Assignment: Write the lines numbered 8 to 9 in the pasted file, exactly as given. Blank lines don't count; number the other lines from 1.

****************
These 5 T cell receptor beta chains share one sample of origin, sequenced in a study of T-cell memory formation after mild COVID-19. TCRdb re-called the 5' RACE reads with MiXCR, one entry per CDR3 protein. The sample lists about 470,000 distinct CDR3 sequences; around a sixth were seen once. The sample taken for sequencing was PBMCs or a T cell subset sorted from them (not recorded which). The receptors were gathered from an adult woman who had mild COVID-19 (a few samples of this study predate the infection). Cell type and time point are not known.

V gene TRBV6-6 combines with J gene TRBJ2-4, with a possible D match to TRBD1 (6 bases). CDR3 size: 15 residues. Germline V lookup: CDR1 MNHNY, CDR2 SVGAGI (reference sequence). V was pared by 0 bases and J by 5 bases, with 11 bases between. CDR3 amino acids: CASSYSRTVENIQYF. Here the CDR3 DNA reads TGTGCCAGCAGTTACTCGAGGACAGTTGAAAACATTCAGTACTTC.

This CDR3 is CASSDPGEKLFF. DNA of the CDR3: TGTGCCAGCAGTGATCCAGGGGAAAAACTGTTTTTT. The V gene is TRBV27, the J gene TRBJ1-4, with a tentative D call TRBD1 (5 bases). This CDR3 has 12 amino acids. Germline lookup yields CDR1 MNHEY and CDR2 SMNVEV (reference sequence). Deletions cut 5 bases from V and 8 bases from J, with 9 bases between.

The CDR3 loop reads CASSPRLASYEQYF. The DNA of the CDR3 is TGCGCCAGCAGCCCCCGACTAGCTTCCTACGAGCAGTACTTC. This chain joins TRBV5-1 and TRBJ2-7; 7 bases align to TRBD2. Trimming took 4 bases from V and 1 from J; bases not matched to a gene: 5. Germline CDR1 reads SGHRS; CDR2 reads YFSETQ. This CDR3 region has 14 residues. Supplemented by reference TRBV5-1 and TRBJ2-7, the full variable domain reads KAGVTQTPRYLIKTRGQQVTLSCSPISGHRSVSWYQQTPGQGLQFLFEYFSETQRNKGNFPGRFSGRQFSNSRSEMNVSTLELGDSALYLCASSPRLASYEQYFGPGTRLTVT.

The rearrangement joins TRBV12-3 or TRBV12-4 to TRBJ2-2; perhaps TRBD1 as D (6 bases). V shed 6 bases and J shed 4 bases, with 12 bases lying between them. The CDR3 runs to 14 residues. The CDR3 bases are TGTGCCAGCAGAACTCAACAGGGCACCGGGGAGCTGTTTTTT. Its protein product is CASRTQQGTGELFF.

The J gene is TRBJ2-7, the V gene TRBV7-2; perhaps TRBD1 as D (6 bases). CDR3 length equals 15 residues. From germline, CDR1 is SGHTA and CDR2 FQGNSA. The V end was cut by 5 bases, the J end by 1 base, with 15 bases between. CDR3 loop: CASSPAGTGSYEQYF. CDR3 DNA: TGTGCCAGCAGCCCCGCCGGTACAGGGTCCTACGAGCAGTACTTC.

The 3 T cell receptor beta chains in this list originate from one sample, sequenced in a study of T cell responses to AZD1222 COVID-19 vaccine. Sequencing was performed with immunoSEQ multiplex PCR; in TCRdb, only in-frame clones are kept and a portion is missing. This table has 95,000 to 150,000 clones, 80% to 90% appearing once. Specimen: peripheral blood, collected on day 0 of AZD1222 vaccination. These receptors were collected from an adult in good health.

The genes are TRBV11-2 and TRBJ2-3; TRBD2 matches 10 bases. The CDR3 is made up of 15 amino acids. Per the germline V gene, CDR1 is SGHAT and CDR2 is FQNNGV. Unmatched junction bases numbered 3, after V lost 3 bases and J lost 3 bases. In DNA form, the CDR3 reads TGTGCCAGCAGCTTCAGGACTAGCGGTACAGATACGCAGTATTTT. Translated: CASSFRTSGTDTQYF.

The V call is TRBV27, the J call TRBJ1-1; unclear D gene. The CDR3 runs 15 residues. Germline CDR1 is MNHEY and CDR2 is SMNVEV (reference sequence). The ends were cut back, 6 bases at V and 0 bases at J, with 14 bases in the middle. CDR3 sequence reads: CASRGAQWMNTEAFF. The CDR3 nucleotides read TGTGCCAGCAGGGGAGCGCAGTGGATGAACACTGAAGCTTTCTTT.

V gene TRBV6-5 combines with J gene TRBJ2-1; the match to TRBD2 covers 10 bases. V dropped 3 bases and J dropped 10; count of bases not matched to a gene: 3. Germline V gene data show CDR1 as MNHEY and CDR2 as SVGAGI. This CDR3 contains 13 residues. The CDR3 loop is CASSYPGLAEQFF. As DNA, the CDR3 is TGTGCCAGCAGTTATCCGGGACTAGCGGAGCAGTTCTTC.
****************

The genes are TRBV11-2 and TRBJ2-3; TRBD2 matches 10 bases. The CDR3 is made up of 15 amino acids. Per the germline V gene, CDR1 is SGHAT and CDR2 is FQNNGV. Unmatched junction bases numbered 3, after V lost 3 bases and J lost 3 bases. In DNA form, the CDR3 reads TGTGCCAGCAGCTTCAGGACTAGCGGTACAGATACGCAGTATTTT. Translated: CASSFRTSGTDTQYF.

The V call is TRBV27, the J call TRBJ1-1; unclear D gene. The CDR3 runs 15 residues. Germline CDR1 is MNHEY and CDR2 is SMNVEV (reference sequence). The ends were cut back, 6 bases at V and 0 bases at J, with 14 bases in the middle. CDR3 sequence reads: CASRGAQWMNTEAFF. The CDR3 nucleotides read TGTGCCAGCAGGGGAGCGCAGTGGATGAACACTGAAGCTTTCTTT.